Also All-RJ at the defensive end position: Platt senior Jael Rivera. A two-year All-Conference force off the edge for the Panthers, the 6-foot-2, 215-pounder collected 48 tackles this season — 11 for lost yardage. He caused two fumbles and recovered three.Backin’ the ‘backers
We were remiss earlier. This wasn’t just the Year of the Running Back. It was the Year of the Linebacker.
Each area team had a solid second-level corps on defense. In the mix were some All-State standouts, starting with Southington senior Billy Carr.
Carr was among the All-State Top 26 and he made the Walter Camp All-Connecticut Second Team. Simply put, he was at the heart of a stingy Southington defense that allowed just 719 rushing yards over the course of a 10-2 season.
Carr led the Blue Knights with 121 tackles, including 23 for lost yardage. His 11 sacks and five fumble recoveries also led the team.
His partner was fellow senior Max Casella. An All-Conference pick, Casella racked up 96 tackles, 7½ sacks and three fumble recoveries. All those numbers were second-best on the team to Carr.
The Maloney defense was also led by its man in the middle, Kody Talento. Coming off a 124-tackle season as a junior, Talento rang up 118 as a senior in 2019 and was named All-Conference.
Another player who wound up among state and area tackling leaders despite missing time to injury was Lyman Hall junior Lucas O’Reardon. In fact, O’Reardon was the area’s leading tackler until suffering a neck injury late in the season.
O’Reardon underwent surgery to address the issue and it’s not certain if he’ll be able to resume playing. That would be a shame. O’Reardon is a true gamer. He had 87 tackles this season and, as a tight end/slot, caught 46 passes for 631 yards.
If he returns, the 6-foot-2, 225-pound O’Reardon will easily be one of the area’s top players in 2020.Prime secondary
Our defensive backfield features the aforementioned receiving stars — Moreno, Rodriguez and Vitti — as well as seniors Johnny Carreiro from Southington, Colby Griffin from Cheshire and Sergio Muniz from Maloney.
Carreiro was the emotional leader of the Southington D. He picked off two passes, broke up 10 others and was in on 47 tackles. He was named both All-State Class LL and Walter Camp All-Connecticut Second Team.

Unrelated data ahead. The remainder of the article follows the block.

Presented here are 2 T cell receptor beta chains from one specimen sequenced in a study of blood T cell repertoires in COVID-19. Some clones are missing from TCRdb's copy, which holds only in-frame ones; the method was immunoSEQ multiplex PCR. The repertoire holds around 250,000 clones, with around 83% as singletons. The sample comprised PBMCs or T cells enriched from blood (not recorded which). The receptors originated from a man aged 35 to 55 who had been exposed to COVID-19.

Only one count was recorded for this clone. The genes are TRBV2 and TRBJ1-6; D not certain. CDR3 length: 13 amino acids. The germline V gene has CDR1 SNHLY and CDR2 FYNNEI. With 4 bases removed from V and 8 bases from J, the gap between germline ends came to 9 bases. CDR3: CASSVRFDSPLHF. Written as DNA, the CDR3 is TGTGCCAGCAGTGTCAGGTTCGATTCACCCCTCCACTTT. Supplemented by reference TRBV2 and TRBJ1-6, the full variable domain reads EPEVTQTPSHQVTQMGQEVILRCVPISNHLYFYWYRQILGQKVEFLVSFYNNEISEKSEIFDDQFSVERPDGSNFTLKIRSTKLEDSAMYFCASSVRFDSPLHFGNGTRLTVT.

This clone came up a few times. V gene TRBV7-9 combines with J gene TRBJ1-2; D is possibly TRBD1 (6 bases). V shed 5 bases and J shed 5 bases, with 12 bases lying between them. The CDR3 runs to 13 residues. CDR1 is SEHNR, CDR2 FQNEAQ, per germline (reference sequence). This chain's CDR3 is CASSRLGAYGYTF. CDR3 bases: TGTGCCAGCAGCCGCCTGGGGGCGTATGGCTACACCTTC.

Griffin, as a strong safety, was second only to Okoro in tackles for Cheshire — 70 going into Thanksgiving, including 10 for lost yardage. He was also a key receiver for QB Jason Shumilla, catching 15 balls for 199 yards.
Muniz was an All-Conference ball-hawk who probably should have been on those All-State teams, too. Much like Vitti, Muniz gained velocity late in the season — probably too late to register with voters.
And that’s too bad. While Vitti was catching eight passes on Thanksgiving morning, Muniz was at Falcon Field picking off two passes. Muniz got another pick in the Class L quarterfinal victory over Berlin.
For the season, Muniz had an area-high seven interceptions. He returned one for a touchdown. Muniz also took a fumble recovery to the house and was in on 25 tackles.Special guy
That brings us to the end of the All-RJ line — the point-after, as it were.
It was not easy settling on this year’s kicker. Five of our teams had a very good one: Trent D’Aniello at Platt, Jaden Myles at Maloney, Jotham Casey at Cheshire, Jack Barnum at Southington and Garrett Molampy at Sheehan.
They were all accurate. They all had range.
We go with Trent D’Aniello because, before all was said and done, he was more than just a kicker.
He hit 21 of 25 on extra points and drilled six of six field goal attempts, including a long of 34 yards. Then, with Platt in need of a quarterback, D’Aniello stepped into that role late in the season.
No matter how we pick the team whether by position or by school, we like versatility in a guy, a way to produce a little magic and tap into all that loose karma in more ways than one.